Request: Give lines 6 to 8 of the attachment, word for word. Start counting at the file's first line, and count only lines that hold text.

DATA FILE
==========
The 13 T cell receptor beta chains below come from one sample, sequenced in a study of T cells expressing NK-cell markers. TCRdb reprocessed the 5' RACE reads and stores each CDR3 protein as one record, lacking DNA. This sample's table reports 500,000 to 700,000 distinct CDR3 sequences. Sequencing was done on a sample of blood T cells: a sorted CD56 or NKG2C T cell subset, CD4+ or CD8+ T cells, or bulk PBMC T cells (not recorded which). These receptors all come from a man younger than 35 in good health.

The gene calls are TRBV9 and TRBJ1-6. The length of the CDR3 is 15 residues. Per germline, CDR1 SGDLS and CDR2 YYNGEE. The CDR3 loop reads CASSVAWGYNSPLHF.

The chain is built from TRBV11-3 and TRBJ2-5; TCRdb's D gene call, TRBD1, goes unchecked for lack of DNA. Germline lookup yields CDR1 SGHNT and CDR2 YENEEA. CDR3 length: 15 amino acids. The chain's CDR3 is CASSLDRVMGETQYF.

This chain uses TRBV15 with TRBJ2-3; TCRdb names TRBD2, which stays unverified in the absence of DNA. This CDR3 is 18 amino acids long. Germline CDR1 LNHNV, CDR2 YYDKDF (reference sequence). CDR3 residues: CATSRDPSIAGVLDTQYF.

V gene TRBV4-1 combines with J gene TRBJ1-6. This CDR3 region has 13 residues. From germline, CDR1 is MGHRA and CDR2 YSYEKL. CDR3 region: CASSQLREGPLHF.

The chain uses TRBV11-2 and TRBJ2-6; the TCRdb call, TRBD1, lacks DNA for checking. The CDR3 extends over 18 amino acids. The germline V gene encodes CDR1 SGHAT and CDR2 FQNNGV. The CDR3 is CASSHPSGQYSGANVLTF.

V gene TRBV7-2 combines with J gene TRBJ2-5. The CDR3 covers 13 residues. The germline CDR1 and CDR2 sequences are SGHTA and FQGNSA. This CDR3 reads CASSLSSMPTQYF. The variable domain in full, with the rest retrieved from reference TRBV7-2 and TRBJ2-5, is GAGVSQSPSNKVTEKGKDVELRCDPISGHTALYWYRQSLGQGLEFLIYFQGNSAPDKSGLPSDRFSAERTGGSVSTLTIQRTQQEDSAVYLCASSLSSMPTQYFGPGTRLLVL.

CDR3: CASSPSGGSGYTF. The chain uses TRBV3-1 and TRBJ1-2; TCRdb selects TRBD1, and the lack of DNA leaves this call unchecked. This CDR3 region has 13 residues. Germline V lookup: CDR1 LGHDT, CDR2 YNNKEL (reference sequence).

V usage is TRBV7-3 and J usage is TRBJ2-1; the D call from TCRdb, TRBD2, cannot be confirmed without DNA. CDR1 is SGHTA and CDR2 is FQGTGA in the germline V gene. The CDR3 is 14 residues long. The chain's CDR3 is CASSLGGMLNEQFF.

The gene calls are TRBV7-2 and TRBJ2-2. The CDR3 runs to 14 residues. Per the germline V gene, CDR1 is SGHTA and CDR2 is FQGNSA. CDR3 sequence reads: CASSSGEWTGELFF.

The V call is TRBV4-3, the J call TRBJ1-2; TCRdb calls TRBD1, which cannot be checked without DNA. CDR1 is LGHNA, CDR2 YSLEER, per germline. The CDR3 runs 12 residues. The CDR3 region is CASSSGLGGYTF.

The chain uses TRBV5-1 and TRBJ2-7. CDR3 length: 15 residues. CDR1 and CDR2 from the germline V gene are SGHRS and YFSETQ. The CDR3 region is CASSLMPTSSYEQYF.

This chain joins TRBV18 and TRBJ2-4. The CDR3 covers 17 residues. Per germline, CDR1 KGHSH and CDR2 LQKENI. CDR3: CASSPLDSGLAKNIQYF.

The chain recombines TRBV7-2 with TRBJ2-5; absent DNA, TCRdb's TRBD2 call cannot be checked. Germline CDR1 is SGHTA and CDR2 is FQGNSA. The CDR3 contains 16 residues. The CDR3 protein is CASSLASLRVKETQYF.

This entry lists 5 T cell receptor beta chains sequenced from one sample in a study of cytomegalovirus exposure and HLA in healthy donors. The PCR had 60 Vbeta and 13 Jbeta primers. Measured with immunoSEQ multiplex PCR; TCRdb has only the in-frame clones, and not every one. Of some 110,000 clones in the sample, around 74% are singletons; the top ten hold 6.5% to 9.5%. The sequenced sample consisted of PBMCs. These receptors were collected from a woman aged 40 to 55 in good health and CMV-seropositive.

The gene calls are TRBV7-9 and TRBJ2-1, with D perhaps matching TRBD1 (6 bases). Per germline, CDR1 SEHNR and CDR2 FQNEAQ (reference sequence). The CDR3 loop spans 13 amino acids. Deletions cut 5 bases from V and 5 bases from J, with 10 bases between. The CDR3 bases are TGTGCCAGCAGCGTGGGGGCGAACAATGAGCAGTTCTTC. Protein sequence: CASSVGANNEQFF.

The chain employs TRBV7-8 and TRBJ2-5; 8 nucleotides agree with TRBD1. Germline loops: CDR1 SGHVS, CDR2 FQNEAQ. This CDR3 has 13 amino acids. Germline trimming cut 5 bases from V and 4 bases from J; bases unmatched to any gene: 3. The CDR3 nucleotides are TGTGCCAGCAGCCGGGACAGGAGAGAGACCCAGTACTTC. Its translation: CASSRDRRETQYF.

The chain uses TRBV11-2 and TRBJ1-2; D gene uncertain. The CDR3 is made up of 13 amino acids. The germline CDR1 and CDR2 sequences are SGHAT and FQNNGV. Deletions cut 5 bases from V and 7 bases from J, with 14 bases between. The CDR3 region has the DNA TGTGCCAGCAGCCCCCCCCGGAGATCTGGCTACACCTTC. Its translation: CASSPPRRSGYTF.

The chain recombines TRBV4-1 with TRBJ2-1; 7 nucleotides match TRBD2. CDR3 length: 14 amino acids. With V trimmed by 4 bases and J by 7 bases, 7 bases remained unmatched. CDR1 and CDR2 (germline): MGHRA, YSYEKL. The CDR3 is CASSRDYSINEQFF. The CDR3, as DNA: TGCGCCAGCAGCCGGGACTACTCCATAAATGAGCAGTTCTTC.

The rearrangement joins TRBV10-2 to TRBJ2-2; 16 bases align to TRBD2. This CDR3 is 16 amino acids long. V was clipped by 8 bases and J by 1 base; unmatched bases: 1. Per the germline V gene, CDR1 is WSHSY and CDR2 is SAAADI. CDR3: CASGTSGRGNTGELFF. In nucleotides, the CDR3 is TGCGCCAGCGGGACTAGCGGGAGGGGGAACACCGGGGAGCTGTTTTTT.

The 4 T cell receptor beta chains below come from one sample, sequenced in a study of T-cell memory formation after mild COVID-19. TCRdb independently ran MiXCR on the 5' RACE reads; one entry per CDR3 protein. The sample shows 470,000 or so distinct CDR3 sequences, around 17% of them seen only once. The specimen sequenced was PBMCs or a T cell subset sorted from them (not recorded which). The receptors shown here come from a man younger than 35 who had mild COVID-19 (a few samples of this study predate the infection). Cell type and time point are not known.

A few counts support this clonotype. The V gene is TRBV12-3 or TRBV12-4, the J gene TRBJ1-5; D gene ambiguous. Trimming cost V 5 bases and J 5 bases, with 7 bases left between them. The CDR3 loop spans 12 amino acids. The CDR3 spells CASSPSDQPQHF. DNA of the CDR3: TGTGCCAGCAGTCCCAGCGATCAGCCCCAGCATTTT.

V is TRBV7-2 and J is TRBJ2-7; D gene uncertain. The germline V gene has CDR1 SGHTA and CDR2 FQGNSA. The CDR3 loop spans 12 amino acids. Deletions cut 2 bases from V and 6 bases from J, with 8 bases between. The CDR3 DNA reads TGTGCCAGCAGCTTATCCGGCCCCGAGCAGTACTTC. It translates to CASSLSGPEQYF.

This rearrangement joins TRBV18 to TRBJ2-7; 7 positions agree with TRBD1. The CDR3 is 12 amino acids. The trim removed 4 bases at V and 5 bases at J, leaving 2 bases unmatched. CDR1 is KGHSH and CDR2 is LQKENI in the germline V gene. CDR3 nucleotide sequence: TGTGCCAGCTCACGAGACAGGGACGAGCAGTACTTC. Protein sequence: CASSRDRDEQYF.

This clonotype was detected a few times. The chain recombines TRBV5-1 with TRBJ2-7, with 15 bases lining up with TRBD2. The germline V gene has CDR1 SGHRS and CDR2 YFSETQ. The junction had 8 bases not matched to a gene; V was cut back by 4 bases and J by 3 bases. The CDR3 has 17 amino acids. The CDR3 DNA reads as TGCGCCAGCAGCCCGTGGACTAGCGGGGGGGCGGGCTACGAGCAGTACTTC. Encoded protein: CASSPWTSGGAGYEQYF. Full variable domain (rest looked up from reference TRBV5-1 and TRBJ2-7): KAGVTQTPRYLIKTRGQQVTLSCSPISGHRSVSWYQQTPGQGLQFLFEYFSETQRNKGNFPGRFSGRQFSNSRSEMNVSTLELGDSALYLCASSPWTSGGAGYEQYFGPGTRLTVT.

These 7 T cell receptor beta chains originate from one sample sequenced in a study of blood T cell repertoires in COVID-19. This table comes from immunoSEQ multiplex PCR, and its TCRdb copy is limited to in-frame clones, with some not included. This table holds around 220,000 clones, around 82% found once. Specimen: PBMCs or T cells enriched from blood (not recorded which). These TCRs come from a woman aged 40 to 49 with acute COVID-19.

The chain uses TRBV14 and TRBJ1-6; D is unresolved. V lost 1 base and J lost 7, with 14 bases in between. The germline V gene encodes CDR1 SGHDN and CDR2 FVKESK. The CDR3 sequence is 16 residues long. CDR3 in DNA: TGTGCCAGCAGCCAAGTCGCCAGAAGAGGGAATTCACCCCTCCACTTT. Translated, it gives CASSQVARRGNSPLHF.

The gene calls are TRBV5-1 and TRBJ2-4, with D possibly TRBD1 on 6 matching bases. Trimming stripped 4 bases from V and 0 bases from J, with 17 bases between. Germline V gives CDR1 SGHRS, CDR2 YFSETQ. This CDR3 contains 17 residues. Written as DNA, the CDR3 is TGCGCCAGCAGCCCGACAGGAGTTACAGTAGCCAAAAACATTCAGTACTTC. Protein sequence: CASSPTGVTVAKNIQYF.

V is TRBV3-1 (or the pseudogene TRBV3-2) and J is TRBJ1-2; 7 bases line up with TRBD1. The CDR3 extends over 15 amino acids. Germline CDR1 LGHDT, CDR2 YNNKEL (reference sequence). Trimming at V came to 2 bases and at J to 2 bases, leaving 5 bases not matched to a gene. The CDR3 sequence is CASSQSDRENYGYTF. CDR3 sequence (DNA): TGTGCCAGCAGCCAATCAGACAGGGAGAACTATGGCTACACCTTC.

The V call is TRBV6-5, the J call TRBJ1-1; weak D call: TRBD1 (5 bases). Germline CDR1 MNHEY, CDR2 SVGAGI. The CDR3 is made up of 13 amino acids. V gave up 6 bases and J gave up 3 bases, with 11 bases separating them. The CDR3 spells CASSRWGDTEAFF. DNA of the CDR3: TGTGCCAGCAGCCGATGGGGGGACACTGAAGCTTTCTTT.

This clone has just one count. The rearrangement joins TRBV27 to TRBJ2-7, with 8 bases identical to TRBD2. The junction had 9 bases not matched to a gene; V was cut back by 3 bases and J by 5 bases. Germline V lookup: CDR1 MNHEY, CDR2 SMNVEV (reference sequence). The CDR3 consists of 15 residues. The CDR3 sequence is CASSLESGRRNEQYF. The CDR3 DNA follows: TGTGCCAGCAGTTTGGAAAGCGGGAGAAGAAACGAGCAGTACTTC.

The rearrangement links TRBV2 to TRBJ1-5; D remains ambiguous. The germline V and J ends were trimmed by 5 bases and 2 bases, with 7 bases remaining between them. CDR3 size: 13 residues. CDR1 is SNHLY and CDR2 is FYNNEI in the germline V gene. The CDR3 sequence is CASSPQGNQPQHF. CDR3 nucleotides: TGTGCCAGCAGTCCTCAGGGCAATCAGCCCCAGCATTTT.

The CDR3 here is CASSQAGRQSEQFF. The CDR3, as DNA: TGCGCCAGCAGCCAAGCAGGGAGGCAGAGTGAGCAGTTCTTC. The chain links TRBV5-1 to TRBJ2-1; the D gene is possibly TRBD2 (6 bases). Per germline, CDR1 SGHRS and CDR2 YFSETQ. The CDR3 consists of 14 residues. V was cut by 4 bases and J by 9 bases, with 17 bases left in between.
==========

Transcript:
The chain uses TRBV11-2 and TRBJ2-6; the TCRdb call, TRBD1, lacks DNA for checking. The CDR3 extends over 18 amino acids. The germline V gene encodes CDR1 SGHAT and CDR2 FQNNGV. The CDR3 is CASSHPSGQYSGANVLTF.

V gene TRBV7-2 combines with J gene TRBJ2-5. The CDR3 covers 13 residues. The germline CDR1 and CDR2 sequences are SGHTA and FQGNSA. This CDR3 reads CASSLSSMPTQYF. The variable domain in full, with the rest retrieved from reference TRBV7-2 and TRBJ2-5, is GAGVSQSPSNKVTEKGKDVELRCDPISGHTALYWYRQSLGQGLEFLIYFQGNSAPDKSGLPSDRFSAERTGGSVSTLTIQRTQQEDSAVYLCASSLSSMPTQYFGPGTRLLVL.

CDR3: CASSPSGGSGYTF. The chain uses TRBV3-1 and TRBJ1-2; TCRdb selects TRBD1, and the lack of DNA leaves this call unchecked. This CDR3 region has 13 residues. Germline V lookup: CDR1 LGHDT, CDR2 YNNKEL (reference sequence).